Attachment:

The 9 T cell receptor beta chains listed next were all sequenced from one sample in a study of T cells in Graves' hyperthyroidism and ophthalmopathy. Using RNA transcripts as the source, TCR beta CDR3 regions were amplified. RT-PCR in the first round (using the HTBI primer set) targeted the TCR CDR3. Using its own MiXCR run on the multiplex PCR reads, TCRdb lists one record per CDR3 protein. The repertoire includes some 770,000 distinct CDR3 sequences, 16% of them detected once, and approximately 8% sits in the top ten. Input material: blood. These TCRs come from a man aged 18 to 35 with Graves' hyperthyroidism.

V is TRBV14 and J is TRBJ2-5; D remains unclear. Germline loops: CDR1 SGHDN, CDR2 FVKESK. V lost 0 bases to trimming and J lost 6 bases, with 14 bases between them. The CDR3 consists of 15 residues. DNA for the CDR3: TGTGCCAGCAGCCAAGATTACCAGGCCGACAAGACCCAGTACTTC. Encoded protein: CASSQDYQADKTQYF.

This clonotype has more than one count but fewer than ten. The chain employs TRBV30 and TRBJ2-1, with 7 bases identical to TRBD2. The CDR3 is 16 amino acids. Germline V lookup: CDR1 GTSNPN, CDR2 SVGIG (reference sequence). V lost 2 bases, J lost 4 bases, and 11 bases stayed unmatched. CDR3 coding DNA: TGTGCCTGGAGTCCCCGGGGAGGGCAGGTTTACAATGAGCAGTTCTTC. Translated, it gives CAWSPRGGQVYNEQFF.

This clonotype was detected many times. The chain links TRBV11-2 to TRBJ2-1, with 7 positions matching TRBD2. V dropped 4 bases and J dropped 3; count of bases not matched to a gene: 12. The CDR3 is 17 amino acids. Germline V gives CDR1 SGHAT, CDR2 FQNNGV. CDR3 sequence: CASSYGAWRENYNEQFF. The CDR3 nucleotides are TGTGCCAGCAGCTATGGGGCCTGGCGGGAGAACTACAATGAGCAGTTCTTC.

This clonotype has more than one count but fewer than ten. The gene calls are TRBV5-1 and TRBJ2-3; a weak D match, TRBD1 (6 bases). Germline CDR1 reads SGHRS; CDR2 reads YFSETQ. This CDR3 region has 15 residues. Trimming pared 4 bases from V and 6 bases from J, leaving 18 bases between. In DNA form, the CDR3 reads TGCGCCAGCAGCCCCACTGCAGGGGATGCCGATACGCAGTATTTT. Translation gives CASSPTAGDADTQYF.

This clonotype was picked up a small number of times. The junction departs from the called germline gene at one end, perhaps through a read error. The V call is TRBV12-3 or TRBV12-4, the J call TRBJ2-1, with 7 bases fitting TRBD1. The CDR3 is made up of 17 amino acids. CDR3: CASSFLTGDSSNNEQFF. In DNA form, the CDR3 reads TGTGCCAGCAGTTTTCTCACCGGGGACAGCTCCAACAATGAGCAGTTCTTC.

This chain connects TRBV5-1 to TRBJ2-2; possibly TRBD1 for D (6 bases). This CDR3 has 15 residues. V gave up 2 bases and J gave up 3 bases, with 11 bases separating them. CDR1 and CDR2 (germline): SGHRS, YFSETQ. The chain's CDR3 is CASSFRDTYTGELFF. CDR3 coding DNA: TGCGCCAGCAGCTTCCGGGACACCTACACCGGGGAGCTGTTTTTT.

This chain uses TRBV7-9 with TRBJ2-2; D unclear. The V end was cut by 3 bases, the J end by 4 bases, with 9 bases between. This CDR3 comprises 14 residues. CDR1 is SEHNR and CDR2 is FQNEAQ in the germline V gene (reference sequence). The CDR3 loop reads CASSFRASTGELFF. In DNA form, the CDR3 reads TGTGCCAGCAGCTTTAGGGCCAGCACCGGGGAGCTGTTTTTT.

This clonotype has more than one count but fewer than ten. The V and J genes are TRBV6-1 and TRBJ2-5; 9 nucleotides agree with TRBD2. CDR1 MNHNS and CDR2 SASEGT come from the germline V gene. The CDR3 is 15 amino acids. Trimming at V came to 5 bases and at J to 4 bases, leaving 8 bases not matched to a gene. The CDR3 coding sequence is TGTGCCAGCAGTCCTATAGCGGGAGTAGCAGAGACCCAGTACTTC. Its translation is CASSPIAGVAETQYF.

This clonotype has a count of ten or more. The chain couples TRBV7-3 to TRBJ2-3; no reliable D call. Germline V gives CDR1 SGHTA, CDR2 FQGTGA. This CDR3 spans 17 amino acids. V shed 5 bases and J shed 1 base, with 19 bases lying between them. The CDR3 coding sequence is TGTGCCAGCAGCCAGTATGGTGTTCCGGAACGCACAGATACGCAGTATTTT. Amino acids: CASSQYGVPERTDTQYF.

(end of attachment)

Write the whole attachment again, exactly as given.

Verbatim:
The 9 T cell receptor beta chains listed next were all sequenced from one sample in a study of T cells in Graves' hyperthyroidism and ophthalmopathy. Using RNA transcripts as the source, TCR beta CDR3 regions were amplified. RT-PCR in the first round (using the HTBI primer set) targeted the TCR CDR3. Using its own MiXCR run on the multiplex PCR reads, TCRdb lists one record per CDR3 protein. The repertoire includes some 770,000 distinct CDR3 sequences, 16% of them detected once, and approximately 8% sits in the top ten. Input material: blood. These TCRs come from a man aged 18 to 35 with Graves' hyperthyroidism.

V is TRBV14 and J is TRBJ2-5; D remains unclear. Germline loops: CDR1 SGHDN, CDR2 FVKESK. V lost 0 bases to trimming and J lost 6 bases, with 14 bases between them. The CDR3 consists of 15 residues. DNA for the CDR3: TGTGCCAGCAGCCAAGATTACCAGGCCGACAAGACCCAGTACTTC. Encoded protein: CASSQDYQADKTQYF.

This clonotype has more than one count but fewer than ten. The chain employs TRBV30 and TRBJ2-1, with 7 bases identical to TRBD2. The CDR3 is 16 amino acids. Germline V lookup: CDR1 GTSNPN, CDR2 SVGIG (reference sequence). V lost 2 bases, J lost 4 bases, and 11 bases stayed unmatched. CDR3 coding DNA: TGTGCCTGGAGTCCCCGGGGAGGGCAGGTTTACAATGAGCAGTTCTTC. Translated, it gives CAWSPRGGQVYNEQFF.

This clonotype was detected many times. The chain links TRBV11-2 to TRBJ2-1, with 7 positions matching TRBD2. V dropped 4 bases and J dropped 3; count of bases not matched to a gene: 12. The CDR3 is 17 amino acids. Germline V gives CDR1 SGHAT, CDR2 FQNNGV. CDR3 sequence: CASSYGAWRENYNEQFF. The CDR3 nucleotides are TGTGCCAGCAGCTATGGGGCCTGGCGGGAGAACTACAATGAGCAGTTCTTC.

This clonotype has more than one count but fewer than ten. The gene calls are TRBV5-1 and TRBJ2-3; a weak D match, TRBD1 (6 bases). Germline CDR1 reads SGHRS; CDR2 reads YFSETQ. This CDR3 region has 15 residues. Trimming pared 4 bases from V and 6 bases from J, leaving 18 bases between. In DNA form, the CDR3 reads TGCGCCAGCAGCCCCACTGCAGGGGATGCCGATACGCAGTATTTT. Translation gives CASSPTAGDADTQYF.

This clonotype was picked up a small number of times. The junction departs from the called germline gene at one end, perhaps through a read error. The V call is TRBV12-3 or TRBV12-4, the J call TRBJ2-1, with 7 bases fitting TRBD1. The CDR3 is made up of 17 amino acids. CDR3: CASSFLTGDSSNNEQFF. In DNA form, the CDR3 reads TGTGCCAGCAGTTTTCTCACCGGGGACAGCTCCAACAATGAGCAGTTCTTC.

This chain connects TRBV5-1 to TRBJ2-2; possibly TRBD1 for D (6 bases). This CDR3 has 15 residues. V gave up 2 bases and J gave up 3 bases, with 11 bases separating them. CDR1 and CDR2 (germline): SGHRS, YFSETQ. The chain's CDR3 is CASSFRDTYTGELFF. CDR3 coding DNA: TGCGCCAGCAGCTTCCGGGACACCTACACCGGGGAGCTGTTTTTT.

This chain uses TRBV7-9 with TRBJ2-2; D unclear. The V end was cut by 3 bases, the J end by 4 bases, with 9 bases between. This CDR3 comprises 14 residues. CDR1 is SEHNR and CDR2 is FQNEAQ in the germline V gene (reference sequence). The CDR3 loop reads CASSFRASTGELFF. In DNA form, the CDR3 reads TGTGCCAGCAGCTTTAGGGCCAGCACCGGGGAGCTGTTTTTT.

This clonotype has more than one count but fewer than ten. The V and J genes are TRBV6-1 and TRBJ2-5; 9 nucleotides agree with TRBD2. CDR1 MNHNS and CDR2 SASEGT come from the germline V gene. The CDR3 is 15 amino acids. Trimming at V came to 5 bases and at J to 4 bases, leaving 8 bases not matched to a gene. The CDR3 coding sequence is TGTGCCAGCAGTCCTATAGCGGGAGTAGCAGAGACCCAGTACTTC. Its translation is CASSPIAGVAETQYF.

This clonotype has a count of ten or more. The chain couples TRBV7-3 to TRBJ2-3; no reliable D call. Germline V gives CDR1 SGHTA, CDR2 FQGTGA. This CDR3 spans 17 amino acids. V shed 5 bases and J shed 1 base, with 19 bases lying between them. The CDR3 coding sequence is TGTGCCAGCAGCCAGTATGGTGTTCCGGAACGCACAGATACGCAGTATTTT. Amino acids: CASSQYGVPERTDTQYF.